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60 And he kneeled down, and cried with a loud voice, Jerusalem. Lord, lay not this sin to their charge! And when he had said this, he fell asleep.

1 And Saul was consenting unto his death.

2 And devout men carried Stephen to his burial, and made great lamentation over him 43

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General Persecution of the Christians, in which Saul,
(afterwards St. Paul,) particularly distinguishes him-

ACTS viii. part of ver. 1. and ver. 3.

1 And at that time there was a great persecution
against the church which was at Jerusalem; and they were
all scattered abroad throughout the regions of Judea and
Samaria, except the apostles ".

was uttered in a prayer to Jesus: first for himself, and then
for his murderers. "They stoned Stephen, calling upon God,
and saying, Lord Jesus receive my spirit; and he cried with a
loud voice, Lord, lay not this sin to their charge." It is to be
noted, that the word God is not in the original text, which
might be better rendered thus: "They stoned Stephen, invo-
cating, and saying," &c. Jesus therefore was the God whom
the dying martyr invocated in his last agonies; when men are
apt to pray, with the utmost seriousness, to him whom they con-
ceive the mightiest to save (b).

It is well observed by Kuinocl, that if St. Stephen had invok-
ed God the Father, the Evangelist would have written kúpu Tov
Inoou. A similar expression to that of the dying martyr is found
Apoc. xxii. 20. where we read Epxe kúpiɛ 'Iŋσou. We ought not
therefore to read Oɛòv after ¿πikaλéμɛvov, but to understand the
former words τὸν κύριον Ιησᾶν (c).

(a) Hora Hebraicæ, vol. 1. p. 442. (b) Horsley's Letters in reply to Dr. Priestley-Lett. xii. p. 232. 8vo. edit. (c) Kuinoel in lib. Hist. vol. iv. p. 290. See also Dr. Pye Smith's excellent criticism on this passage.

43 These chapters are most carelessly divided in our Bibles. The first clause of ver. 1. evidently belongs to the preceding verse. The acount of the burial of Stephen seems to be more appropriately introduced immediately after the narrative of his martyrdom, rather than parenthetically, in the history of the subsequent persecution (a).

(a) See Bishop Barrington, Beza, and Markland's observations, ap.

The apostles were protected by the especial providence of
God, to continue to build up the Church at Jerusalem, till the
time arrived for the general dispersion of Christianity through-
out the world. The secondary causes of their safety during the
heat of the present persecution are unknown. They were not,
as some have imagined, too obscure to be noticed, for they had
already repeatedly incurred the public censure of their rulers;
nor can we suppose that the high priest, or his coadjutors, were
afraid of inflicting the same punishment on them as on others.
They seem to have been preserved by an Almighty Providence,
to promote the unity of the Church, by directing and govern-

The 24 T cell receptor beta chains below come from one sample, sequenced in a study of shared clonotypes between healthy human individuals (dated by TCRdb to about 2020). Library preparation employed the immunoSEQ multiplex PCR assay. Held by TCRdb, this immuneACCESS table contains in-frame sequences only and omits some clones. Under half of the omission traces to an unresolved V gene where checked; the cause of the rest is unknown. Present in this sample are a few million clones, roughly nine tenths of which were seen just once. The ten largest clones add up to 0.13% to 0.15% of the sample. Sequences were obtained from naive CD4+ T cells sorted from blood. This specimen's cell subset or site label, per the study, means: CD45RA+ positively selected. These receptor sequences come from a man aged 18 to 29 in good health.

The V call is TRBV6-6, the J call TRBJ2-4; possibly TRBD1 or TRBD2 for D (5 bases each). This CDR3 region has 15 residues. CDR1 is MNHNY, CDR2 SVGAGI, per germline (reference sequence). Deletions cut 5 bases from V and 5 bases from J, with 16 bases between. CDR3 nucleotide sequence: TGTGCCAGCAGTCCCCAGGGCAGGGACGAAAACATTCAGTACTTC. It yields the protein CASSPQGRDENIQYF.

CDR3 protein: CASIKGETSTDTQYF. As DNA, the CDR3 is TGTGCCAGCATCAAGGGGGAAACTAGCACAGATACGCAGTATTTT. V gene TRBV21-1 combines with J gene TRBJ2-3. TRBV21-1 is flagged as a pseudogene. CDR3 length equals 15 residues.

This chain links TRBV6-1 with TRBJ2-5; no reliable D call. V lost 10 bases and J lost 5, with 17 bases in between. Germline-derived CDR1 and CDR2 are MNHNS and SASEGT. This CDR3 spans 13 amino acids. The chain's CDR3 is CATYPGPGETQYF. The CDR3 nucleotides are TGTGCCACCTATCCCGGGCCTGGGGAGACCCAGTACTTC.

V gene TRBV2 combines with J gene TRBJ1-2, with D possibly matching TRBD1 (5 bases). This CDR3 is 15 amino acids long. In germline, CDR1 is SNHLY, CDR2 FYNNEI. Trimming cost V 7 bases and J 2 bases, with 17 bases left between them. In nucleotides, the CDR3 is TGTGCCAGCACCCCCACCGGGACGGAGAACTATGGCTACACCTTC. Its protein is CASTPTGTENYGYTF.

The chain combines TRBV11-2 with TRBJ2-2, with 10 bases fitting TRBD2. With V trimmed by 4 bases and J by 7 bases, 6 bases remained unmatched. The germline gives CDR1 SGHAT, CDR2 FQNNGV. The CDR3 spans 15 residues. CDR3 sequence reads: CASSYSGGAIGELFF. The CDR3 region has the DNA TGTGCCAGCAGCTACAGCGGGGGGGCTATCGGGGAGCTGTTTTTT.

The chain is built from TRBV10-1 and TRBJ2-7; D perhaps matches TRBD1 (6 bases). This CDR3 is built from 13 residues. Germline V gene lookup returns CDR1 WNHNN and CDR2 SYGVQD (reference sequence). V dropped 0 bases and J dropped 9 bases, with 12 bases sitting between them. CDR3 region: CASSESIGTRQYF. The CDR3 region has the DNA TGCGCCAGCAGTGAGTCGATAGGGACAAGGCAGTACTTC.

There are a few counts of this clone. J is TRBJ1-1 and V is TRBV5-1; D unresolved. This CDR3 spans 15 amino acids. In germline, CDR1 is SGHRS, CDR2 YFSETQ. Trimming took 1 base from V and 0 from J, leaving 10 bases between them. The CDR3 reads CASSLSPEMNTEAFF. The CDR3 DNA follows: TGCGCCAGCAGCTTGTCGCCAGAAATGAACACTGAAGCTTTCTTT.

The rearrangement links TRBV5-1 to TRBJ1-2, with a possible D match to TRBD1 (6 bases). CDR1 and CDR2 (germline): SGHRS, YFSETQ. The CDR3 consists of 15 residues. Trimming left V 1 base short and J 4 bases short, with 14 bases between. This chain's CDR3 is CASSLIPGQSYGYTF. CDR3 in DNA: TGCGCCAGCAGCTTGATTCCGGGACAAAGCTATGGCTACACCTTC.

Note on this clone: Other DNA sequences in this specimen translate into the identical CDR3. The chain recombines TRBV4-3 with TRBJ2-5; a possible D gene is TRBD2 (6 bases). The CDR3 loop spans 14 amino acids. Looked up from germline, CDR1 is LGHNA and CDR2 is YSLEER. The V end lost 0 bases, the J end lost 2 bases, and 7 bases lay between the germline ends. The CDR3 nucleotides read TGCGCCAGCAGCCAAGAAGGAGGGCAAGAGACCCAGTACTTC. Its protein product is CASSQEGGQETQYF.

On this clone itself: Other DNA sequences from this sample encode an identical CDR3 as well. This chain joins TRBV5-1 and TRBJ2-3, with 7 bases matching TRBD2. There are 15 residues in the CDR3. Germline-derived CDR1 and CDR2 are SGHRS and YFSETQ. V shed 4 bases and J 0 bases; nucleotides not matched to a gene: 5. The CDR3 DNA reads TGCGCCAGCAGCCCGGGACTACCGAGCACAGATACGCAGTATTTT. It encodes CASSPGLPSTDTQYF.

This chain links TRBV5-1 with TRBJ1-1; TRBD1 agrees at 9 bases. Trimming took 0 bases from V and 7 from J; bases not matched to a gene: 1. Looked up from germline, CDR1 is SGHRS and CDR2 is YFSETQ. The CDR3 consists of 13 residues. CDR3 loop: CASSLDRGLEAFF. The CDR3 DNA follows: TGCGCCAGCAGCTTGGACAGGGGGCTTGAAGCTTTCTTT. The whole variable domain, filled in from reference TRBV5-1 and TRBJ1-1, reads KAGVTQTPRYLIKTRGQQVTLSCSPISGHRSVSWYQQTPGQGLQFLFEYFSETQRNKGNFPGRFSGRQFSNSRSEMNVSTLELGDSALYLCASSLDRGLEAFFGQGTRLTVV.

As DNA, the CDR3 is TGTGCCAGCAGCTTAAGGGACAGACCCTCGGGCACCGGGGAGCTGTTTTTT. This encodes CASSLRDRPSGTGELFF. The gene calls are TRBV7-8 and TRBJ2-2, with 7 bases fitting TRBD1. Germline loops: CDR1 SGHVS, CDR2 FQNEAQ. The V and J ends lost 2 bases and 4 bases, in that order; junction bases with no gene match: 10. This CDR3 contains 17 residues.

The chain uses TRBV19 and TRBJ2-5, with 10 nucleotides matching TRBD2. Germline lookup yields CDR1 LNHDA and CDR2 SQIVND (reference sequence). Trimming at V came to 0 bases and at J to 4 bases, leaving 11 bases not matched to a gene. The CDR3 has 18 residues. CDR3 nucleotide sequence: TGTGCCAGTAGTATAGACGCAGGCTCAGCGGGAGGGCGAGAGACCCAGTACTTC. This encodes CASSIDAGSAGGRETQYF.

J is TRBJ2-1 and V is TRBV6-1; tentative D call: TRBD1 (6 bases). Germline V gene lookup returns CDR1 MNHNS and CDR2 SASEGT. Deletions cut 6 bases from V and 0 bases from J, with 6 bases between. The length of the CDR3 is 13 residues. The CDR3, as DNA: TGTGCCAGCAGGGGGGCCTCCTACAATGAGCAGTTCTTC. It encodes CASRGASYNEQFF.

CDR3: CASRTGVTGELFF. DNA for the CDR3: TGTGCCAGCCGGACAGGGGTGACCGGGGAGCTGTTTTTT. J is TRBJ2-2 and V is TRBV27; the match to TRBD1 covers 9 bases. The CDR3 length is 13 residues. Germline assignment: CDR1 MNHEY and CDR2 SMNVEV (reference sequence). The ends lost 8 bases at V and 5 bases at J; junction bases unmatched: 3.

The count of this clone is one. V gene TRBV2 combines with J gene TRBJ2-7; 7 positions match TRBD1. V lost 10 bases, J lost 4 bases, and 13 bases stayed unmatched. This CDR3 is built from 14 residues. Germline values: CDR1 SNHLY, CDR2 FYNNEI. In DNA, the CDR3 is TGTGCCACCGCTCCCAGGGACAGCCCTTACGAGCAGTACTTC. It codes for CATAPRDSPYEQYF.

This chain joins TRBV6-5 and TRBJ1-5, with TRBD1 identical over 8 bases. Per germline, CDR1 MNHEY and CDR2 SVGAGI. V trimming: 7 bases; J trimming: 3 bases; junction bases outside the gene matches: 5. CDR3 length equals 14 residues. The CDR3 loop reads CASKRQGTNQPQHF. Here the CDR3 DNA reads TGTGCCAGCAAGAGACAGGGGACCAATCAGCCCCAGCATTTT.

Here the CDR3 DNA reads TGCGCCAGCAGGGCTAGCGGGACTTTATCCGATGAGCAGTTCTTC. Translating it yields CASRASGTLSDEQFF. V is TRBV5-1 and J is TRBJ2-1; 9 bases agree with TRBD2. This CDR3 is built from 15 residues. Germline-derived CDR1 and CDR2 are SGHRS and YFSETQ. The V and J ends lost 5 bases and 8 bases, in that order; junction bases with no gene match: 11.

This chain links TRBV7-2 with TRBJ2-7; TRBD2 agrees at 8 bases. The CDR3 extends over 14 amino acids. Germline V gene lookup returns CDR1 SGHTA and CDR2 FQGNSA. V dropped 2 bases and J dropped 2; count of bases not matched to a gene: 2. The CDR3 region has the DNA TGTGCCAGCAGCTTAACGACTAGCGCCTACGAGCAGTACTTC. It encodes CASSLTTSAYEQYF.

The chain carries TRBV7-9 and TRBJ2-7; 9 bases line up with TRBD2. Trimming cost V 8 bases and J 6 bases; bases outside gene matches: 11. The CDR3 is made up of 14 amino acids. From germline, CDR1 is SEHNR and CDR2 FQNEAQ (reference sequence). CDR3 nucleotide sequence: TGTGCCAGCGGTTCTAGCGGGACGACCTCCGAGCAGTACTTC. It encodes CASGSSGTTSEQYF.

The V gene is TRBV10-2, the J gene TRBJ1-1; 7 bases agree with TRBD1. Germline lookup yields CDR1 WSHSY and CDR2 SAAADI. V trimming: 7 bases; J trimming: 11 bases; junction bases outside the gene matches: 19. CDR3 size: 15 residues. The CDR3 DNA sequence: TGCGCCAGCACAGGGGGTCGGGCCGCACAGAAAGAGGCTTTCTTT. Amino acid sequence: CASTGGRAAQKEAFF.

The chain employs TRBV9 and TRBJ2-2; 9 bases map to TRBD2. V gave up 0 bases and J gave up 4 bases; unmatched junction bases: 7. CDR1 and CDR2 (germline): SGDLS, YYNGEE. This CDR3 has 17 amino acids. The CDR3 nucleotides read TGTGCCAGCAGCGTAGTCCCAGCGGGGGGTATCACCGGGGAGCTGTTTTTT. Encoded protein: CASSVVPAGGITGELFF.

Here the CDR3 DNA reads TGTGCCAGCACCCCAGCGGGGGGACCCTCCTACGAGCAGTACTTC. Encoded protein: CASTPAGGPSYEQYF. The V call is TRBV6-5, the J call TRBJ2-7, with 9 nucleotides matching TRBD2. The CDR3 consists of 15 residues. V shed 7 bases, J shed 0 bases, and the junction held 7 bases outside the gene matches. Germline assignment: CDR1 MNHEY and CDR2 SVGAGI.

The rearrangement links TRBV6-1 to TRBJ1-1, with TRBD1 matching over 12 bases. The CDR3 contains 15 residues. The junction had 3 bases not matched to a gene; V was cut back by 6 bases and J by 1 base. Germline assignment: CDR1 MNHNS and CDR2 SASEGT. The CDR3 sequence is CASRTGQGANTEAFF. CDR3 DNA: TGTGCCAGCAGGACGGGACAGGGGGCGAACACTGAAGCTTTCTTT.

F 2

Julian Period, 4747. Vulgar Æra,


3 As for Saul, he made havoc of the church", entering Jerusale

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ing the remnant of those who were left at Jerusalem. For unto
the Jews first the Gospel was to be preached. Lightfoot endea-
vours to prove, that those who were obliged to fly from that
city, and went every where preaching the Gospel, were the
hundred and eight who together with the apostles made up
the hundred and twenty mentioned at the beginning of the Acts.
His reasons are:

That the Evangelist commences with the history of the 120,
and pursues it throughout.

By instancing Philip, he shews what class of men is understood, when he says "they were scattered."

The term, evayyελióμevol, is never applied to any other than to preachers by function.

Persecution would first look to the preachers. Many of the common Christians were left at Jerusalem (a).

(a) Lightfoot's Works, vol. viii. p. 122.

45 The word vμaivero, in this passage, which our translators have rendered" he made havoc of the church," properly signifies, to ravage as a wild beast, to destroy as a beast of prey. It is used in this sense in the Septuagint, Dan. vi. 22. λέοντες οὐκ ἐλυμήναντό μοι, the lions have not devoured, hurt, or torn me, and Ps. lxxix. 14. ἐλυμήνατο αὐτὴν ἧς ἐκ δρυμού, The wild boar from the wood hath spoiled, or laid waste this vine. For quotations to the same effect, from classical authors, see a profusion in Wetstein in loc.

The word thus used, reminds me of a singular, but ingenious dissertation, of the learned Vitringa, on the discovery of a supposed type of St. Paul's conversion in the Old Testament. It will probably excite the surprise and curiosity of the theological student, to hear that the young lion whom Samson met and slew, in his way to the daughter of the Philistine at Timnath, was a type of St. Paul. As the work is rare, I have extracted the chief particulars of this supposed resemblance.

After proceeding on the usual plan of all inventors of new
hypotheses, and strange theories, with bespeaking the favour
of his reader, by expressions of diffidence, and various remarks
on the authors who had considered the subject in other points
of view, he divides his imagined resemblances under these
three heads-the events of Samson's life which preceded the
encounter of Samson with the lion-the combat itself-and